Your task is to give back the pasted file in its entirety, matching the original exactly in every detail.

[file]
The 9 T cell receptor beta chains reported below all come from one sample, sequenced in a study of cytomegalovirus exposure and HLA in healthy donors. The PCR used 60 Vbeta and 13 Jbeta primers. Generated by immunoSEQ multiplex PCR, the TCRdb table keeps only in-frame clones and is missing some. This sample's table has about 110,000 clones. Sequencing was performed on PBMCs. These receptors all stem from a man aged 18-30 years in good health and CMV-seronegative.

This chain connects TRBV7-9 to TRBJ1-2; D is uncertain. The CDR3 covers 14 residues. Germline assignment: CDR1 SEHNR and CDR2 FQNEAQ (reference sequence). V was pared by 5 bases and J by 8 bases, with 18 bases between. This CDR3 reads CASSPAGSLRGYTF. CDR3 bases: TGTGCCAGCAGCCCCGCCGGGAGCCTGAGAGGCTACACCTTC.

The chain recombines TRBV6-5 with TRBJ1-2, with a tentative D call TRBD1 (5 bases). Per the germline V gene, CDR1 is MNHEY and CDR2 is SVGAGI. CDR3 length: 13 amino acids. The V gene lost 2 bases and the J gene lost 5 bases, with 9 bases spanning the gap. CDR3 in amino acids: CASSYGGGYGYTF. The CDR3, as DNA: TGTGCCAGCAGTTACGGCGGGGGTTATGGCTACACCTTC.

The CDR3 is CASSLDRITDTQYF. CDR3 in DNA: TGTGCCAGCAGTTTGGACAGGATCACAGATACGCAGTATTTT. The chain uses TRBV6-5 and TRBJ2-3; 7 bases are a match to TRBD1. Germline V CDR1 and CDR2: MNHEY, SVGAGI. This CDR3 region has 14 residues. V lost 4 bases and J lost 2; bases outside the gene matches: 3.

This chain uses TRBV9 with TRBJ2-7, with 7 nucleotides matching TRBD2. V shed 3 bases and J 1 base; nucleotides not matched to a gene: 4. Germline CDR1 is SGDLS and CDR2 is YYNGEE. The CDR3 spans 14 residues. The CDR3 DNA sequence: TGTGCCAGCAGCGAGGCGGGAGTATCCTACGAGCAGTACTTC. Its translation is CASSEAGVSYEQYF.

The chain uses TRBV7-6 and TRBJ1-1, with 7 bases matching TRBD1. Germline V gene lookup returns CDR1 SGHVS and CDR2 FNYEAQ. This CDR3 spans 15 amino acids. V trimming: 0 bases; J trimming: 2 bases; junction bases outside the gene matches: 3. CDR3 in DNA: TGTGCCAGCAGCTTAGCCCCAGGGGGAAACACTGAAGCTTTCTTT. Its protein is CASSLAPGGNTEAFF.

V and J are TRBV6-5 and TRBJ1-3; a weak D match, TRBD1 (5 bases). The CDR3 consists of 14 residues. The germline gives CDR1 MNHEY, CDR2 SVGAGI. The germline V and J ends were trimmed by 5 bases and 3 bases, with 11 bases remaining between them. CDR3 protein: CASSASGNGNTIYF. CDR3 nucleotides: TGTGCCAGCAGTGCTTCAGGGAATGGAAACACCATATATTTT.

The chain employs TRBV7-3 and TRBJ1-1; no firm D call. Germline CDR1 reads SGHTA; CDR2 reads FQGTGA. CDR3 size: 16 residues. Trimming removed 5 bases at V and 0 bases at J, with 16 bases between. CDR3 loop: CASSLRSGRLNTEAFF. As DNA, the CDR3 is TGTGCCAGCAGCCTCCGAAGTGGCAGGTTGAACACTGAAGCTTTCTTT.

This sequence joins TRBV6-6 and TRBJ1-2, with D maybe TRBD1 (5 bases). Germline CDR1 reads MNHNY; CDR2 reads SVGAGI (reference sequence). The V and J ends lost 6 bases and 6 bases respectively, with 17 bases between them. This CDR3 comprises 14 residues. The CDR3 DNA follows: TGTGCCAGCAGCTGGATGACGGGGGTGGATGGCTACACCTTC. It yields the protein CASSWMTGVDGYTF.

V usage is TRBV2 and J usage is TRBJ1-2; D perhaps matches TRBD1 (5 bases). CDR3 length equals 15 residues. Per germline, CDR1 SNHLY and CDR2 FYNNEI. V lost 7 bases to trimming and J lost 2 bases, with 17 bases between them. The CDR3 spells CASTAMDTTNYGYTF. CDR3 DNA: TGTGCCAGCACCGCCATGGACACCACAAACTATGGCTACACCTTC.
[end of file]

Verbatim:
The 9 T cell receptor beta chains reported below all come from one sample, sequenced in a study of cytomegalovirus exposure and HLA in healthy donors. The PCR used 60 Vbeta and 13 Jbeta primers. Generated by immunoSEQ multiplex PCR, the TCRdb table keeps only in-frame clones and is missing some. This sample's table has about 110,000 clones. Sequencing was performed on PBMCs. These receptors all stem from a man aged 18-30 years in good health and CMV-seronegative.

This chain connects TRBV7-9 to TRBJ1-2; D is uncertain. The CDR3 covers 14 residues. Germline assignment: CDR1 SEHNR and CDR2 FQNEAQ (reference sequence). V was pared by 5 bases and J by 8 bases, with 18 bases between. This CDR3 reads CASSPAGSLRGYTF. CDR3 bases: TGTGCCAGCAGCCCCGCCGGGAGCCTGAGAGGCTACACCTTC.

The chain recombines TRBV6-5 with TRBJ1-2, with a tentative D call TRBD1 (5 bases). Per the germline V gene, CDR1 is MNHEY and CDR2 is SVGAGI. CDR3 length: 13 amino acids. The V gene lost 2 bases and the J gene lost 5 bases, with 9 bases spanning the gap. CDR3 in amino acids: CASSYGGGYGYTF. The CDR3, as DNA: TGTGCCAGCAGTTACGGCGGGGGTTATGGCTACACCTTC.

The CDR3 is CASSLDRITDTQYF. CDR3 in DNA: TGTGCCAGCAGTTTGGACAGGATCACAGATACGCAGTATTTT. The chain uses TRBV6-5 and TRBJ2-3; 7 bases are a match to TRBD1. Germline V CDR1 and CDR2: MNHEY, SVGAGI. This CDR3 region has 14 residues. V lost 4 bases and J lost 2; bases outside the gene matches: 3.

This chain uses TRBV9 with TRBJ2-7, with 7 nucleotides matching TRBD2. V shed 3 bases and J 1 base; nucleotides not matched to a gene: 4. Germline CDR1 is SGDLS and CDR2 is YYNGEE. The CDR3 spans 14 residues. The CDR3 DNA sequence: TGTGCCAGCAGCGAGGCGGGAGTATCCTACGAGCAGTACTTC. Its translation is CASSEAGVSYEQYF.

The chain uses TRBV7-6 and TRBJ1-1, with 7 bases matching TRBD1. Germline V gene lookup returns CDR1 SGHVS and CDR2 FNYEAQ. This CDR3 spans 15 amino acids. V trimming: 0 bases; J trimming: 2 bases; junction bases outside the gene matches: 3. CDR3 in DNA: TGTGCCAGCAGCTTAGCCCCAGGGGGAAACACTGAAGCTTTCTTT. Its protein is CASSLAPGGNTEAFF.

V and J are TRBV6-5 and TRBJ1-3; a weak D match, TRBD1 (5 bases). The CDR3 consists of 14 residues. The germline gives CDR1 MNHEY, CDR2 SVGAGI. The germline V and J ends were trimmed by 5 bases and 3 bases, with 11 bases remaining between them. CDR3 protein: CASSASGNGNTIYF. CDR3 nucleotides: TGTGCCAGCAGTGCTTCAGGGAATGGAAACACCATATATTTT.

The chain employs TRBV7-3 and TRBJ1-1; no firm D call. Germline CDR1 reads SGHTA; CDR2 reads FQGTGA. CDR3 size: 16 residues. Trimming removed 5 bases at V and 0 bases at J, with 16 bases between. CDR3 loop: CASSLRSGRLNTEAFF. As DNA, the CDR3 is TGTGCCAGCAGCCTCCGAAGTGGCAGGTTGAACACTGAAGCTTTCTTT.

This sequence joins TRBV6-6 and TRBJ1-2, with D maybe TRBD1 (5 bases). Germline CDR1 reads MNHNY; CDR2 reads SVGAGI (reference sequence). The V and J ends lost 6 bases and 6 bases respectively, with 17 bases between them. This CDR3 comprises 14 residues. The CDR3 DNA follows: TGTGCCAGCAGCTGGATGACGGGGGTGGATGGCTACACCTTC. It yields the protein CASSWMTGVDGYTF.

V usage is TRBV2 and J usage is TRBJ1-2; D perhaps matches TRBD1 (5 bases). CDR3 length equals 15 residues. Per germline, CDR1 SNHLY and CDR2 FYNNEI. V lost 7 bases to trimming and J lost 2 bases, with 17 bases between them. The CDR3 spells CASTAMDTTNYGYTF. CDR3 DNA: TGTGCCAGCACCGCCATGGACACCACAAACTATGGCTACACCTTC.